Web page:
FRANCE is threatening to cut off Jersey’s electricity supply in a row over access to fishing waters.
It comes as a new post-Brexit law came into place on the Island on Friday, meaning french boats fishing off Jersey now need a special license from the Jersey government.
French fishermen and government officials are threatening to cut an underwater electricity cableCredit: Jersey Electricity
French fishermen wishing to fish in Jersey must apply for a new licenseCredit: AFP
Now angry trawlermen and government officials want to cut a cable which runs underwater from Northern France to Jersey in response.
Maritime Minister Annick Girardin told lawmakers in parliament: “We are ready to use these retaliation measures.
“I am sorry it has come to this,” Girardin said, but “we will do so if we have to.”
In the latest move, Britain on Friday authorised 41 ships equipped with Vessel Monitoring System (VMS) technology – which allows ships to be located – to fish in waters off Jersey, a self-governing British Crown Dependency.
A group of the fishermen have declared the licenses ‘null and void’Credit: AFP
But this list was accompanied by new demands “which were not arranged or discussed (with France), and which we were not notified about”, the French fisheries ministry said.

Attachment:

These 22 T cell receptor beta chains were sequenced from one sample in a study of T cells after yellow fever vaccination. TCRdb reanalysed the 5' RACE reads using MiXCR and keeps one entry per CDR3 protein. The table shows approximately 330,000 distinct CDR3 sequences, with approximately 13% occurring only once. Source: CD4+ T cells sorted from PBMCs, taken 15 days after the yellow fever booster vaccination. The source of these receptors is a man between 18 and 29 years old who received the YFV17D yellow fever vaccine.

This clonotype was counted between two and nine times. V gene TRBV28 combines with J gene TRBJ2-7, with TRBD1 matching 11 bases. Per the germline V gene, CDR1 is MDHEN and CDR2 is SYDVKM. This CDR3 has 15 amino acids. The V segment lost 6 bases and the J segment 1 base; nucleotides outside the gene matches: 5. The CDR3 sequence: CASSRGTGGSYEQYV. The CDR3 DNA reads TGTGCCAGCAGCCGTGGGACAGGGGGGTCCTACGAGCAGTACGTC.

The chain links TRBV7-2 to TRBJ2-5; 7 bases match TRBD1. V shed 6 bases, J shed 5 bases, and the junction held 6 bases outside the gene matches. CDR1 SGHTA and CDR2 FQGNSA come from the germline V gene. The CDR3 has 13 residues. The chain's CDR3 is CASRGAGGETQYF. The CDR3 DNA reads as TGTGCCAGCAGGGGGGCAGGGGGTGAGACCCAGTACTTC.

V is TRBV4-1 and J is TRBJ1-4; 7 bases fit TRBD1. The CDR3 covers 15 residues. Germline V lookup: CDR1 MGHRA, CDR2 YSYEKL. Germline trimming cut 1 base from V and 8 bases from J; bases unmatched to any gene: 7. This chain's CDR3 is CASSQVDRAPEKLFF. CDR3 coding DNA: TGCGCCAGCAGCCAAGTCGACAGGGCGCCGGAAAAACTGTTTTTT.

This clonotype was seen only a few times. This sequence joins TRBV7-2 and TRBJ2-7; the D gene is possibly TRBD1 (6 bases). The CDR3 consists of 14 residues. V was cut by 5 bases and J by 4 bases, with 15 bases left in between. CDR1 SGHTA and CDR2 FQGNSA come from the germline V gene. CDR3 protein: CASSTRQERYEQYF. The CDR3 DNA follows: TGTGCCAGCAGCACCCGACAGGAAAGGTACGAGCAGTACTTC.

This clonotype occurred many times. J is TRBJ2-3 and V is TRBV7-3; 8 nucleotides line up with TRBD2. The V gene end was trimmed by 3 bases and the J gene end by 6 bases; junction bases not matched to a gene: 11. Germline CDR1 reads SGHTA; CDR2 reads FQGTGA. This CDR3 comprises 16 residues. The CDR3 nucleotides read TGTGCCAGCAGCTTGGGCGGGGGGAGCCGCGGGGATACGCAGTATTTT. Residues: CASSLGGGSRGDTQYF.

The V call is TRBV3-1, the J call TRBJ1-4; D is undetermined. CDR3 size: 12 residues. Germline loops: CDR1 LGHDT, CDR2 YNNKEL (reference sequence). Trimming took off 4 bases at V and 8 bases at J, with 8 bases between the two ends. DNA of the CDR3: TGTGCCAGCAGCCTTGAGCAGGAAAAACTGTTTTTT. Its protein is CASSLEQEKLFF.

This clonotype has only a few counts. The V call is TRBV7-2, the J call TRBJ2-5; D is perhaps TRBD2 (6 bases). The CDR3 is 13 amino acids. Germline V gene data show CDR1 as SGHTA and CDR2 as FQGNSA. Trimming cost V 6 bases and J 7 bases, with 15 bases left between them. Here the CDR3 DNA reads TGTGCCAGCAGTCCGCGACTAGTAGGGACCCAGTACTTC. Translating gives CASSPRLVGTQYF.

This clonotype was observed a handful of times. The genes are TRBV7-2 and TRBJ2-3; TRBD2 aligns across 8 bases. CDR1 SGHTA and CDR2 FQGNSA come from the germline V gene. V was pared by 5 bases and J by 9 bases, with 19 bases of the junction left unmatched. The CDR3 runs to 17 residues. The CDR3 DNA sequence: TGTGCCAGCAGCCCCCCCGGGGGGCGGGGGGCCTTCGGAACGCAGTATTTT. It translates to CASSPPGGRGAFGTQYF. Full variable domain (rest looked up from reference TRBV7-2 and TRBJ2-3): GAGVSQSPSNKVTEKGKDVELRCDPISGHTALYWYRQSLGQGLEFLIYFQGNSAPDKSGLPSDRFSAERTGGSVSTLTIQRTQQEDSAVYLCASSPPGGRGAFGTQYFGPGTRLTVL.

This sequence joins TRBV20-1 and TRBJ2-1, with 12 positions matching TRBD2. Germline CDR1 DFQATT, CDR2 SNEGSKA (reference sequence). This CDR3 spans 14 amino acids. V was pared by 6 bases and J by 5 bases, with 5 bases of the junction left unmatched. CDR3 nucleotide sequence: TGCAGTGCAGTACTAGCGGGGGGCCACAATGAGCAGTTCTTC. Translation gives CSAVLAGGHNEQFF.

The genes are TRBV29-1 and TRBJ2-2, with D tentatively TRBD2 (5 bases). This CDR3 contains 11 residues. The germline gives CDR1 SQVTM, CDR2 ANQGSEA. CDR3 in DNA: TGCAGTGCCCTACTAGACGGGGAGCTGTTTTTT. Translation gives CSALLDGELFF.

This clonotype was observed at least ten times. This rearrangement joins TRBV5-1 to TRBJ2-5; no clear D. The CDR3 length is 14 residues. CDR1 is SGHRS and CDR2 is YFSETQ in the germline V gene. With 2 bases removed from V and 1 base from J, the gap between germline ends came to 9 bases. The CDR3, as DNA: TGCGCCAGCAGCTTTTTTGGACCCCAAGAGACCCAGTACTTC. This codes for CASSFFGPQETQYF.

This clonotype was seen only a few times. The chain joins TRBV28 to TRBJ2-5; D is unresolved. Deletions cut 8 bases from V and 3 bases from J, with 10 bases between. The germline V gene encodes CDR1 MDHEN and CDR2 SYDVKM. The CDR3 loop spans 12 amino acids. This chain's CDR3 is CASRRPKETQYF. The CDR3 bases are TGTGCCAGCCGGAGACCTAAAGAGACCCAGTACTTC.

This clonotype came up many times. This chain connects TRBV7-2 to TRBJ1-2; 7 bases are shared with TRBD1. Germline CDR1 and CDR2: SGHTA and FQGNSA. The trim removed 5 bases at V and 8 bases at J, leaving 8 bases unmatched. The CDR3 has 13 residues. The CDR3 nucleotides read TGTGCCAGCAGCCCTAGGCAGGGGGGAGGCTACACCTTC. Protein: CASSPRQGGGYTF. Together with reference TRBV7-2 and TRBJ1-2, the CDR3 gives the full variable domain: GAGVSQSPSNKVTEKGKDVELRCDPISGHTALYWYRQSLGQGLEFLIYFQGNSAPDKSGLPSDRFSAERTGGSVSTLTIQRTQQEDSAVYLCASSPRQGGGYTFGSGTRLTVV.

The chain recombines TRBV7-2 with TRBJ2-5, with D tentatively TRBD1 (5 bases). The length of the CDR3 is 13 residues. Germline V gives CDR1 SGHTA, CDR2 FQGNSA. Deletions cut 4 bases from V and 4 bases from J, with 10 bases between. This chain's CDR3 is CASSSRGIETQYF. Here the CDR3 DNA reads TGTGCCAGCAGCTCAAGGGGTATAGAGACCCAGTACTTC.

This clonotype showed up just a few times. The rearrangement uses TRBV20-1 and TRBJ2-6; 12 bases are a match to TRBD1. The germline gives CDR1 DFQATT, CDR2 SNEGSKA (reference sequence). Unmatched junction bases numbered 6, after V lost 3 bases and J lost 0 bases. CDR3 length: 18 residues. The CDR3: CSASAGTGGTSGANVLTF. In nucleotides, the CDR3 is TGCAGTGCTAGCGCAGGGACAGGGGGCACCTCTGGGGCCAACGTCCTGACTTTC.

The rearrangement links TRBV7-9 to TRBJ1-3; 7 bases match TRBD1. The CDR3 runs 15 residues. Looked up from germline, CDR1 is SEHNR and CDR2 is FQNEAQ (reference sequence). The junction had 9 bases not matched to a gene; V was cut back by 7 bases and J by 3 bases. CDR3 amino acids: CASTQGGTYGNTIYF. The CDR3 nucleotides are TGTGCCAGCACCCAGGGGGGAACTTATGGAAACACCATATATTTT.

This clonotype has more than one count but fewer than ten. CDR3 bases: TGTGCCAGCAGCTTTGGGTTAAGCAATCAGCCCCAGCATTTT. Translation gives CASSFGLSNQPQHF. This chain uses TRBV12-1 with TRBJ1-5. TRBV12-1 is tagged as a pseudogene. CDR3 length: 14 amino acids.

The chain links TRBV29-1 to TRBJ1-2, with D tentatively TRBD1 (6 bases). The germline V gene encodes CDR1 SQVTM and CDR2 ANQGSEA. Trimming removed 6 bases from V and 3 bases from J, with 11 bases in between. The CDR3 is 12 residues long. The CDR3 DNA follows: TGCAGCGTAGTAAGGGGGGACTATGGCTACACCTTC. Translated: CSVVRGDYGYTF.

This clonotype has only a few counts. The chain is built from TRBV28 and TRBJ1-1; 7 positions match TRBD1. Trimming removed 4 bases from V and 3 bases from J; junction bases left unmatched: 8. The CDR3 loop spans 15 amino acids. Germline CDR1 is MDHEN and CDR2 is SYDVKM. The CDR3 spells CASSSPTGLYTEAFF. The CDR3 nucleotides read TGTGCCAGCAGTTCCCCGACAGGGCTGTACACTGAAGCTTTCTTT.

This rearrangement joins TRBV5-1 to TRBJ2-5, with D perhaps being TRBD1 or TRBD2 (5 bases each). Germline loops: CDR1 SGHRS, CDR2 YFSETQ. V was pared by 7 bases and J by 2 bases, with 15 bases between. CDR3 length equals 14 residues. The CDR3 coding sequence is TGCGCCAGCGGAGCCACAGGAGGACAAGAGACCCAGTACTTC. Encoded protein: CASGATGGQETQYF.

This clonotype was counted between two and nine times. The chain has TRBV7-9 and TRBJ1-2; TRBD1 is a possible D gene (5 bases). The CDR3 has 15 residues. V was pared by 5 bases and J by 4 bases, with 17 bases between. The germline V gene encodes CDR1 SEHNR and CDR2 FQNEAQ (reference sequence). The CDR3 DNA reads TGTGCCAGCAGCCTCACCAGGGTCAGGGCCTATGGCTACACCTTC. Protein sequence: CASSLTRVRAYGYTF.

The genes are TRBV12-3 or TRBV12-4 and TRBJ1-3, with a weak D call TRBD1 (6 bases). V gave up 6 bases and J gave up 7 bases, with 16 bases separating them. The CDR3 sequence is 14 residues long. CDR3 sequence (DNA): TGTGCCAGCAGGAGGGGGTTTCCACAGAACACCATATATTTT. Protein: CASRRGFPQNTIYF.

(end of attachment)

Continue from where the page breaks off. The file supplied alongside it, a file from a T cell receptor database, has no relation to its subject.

The new licenses are issued as long as the fisherman can prove they previously fished in Jersey waters at least 10 times in the last three years.
But the new laws also mean they will be restricted on how often they can fish.
And Trawlermen with a license will have to follow rules on what they can catch and what vessels and equipment they can use.
Now a group of the fishermen and officials are fighting back, and have declared the licenses “null and void”.
“This is absolutely unacceptable,” Girardin said. “If we accept this for Jersey, it would imperil our access everywhere.”
Paris and London have increasingly clashed over fishing in recent weeks, as French fishermen say they are being prevented from operating in British waters because of difficulties in obtaining licences.
Last week France threatened “reprisals” against Britain if No 10 doesn’t grant its fishermen greater access to UK waters.
Europe minister Clement Beaune said Paris will be a “brutal and difficult partner” until it secures more catches.
French trawler men have accused No 10 of failing to stick to last year’s Brexit deal by shutting them out of our coastal areas.
But British officials deny the claims and say they’ve granted fishing licences in line with information provided by the EU Commission.
And two weeks ago skippers blockaded the port of Boulogne and stopped UK lorries in a protest against the current terms.